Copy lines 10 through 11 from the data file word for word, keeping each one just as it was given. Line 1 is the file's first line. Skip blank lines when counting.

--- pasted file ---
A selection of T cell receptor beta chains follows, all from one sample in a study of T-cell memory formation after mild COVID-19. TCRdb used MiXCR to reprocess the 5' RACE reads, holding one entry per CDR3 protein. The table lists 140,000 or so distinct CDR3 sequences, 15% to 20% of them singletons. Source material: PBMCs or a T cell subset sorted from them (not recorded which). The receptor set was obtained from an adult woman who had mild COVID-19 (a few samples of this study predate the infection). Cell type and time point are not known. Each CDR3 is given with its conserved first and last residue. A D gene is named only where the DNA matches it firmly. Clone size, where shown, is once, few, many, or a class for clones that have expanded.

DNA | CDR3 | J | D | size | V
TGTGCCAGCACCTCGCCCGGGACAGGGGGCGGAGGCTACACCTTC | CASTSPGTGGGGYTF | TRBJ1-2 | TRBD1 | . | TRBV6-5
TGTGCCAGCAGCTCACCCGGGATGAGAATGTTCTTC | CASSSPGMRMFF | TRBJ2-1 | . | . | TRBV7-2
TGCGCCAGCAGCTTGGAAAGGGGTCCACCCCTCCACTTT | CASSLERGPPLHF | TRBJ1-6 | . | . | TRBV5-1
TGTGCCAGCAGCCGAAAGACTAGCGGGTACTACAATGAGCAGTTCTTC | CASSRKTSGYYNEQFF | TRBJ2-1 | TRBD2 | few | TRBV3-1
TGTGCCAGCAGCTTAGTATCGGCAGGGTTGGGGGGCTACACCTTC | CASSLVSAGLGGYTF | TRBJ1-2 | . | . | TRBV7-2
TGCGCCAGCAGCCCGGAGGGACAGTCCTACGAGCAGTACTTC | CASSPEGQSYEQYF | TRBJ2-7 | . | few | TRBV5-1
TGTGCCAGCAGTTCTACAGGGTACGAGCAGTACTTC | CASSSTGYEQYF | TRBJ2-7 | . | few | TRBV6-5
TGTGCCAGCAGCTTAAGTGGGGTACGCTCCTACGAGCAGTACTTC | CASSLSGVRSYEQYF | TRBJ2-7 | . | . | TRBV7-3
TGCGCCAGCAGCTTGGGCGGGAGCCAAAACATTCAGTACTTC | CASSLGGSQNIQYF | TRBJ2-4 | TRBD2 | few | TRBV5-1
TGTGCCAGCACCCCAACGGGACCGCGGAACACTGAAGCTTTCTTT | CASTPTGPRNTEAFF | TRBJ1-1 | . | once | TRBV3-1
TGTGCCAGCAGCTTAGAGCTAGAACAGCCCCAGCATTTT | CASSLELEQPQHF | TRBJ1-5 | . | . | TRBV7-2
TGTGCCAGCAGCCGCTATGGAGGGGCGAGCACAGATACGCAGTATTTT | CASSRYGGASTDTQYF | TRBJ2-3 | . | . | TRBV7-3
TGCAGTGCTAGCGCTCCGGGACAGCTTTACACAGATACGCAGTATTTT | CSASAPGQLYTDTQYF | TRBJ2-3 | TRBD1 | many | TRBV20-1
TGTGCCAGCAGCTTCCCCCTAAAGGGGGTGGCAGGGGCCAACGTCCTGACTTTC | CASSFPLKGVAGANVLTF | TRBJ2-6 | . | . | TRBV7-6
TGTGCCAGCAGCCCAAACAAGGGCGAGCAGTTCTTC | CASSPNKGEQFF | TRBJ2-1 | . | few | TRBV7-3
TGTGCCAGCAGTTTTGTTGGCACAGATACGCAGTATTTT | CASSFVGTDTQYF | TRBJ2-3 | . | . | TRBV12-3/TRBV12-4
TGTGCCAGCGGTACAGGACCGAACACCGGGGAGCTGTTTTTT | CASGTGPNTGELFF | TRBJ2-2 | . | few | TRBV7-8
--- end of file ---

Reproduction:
TGTGCCAGCAGCTTAAGTGGGGTACGCTCCTACGAGCAGTACTTC | CASSLSGVRSYEQYF | TRBJ2-7 | . | . | TRBV7-3
TGCGCCAGCAGCTTGGGCGGGAGCCAAAACATTCAGTACTTC | CASSLGGSQNIQYF | TRBJ2-4 | TRBD2 | few | TRBV5-1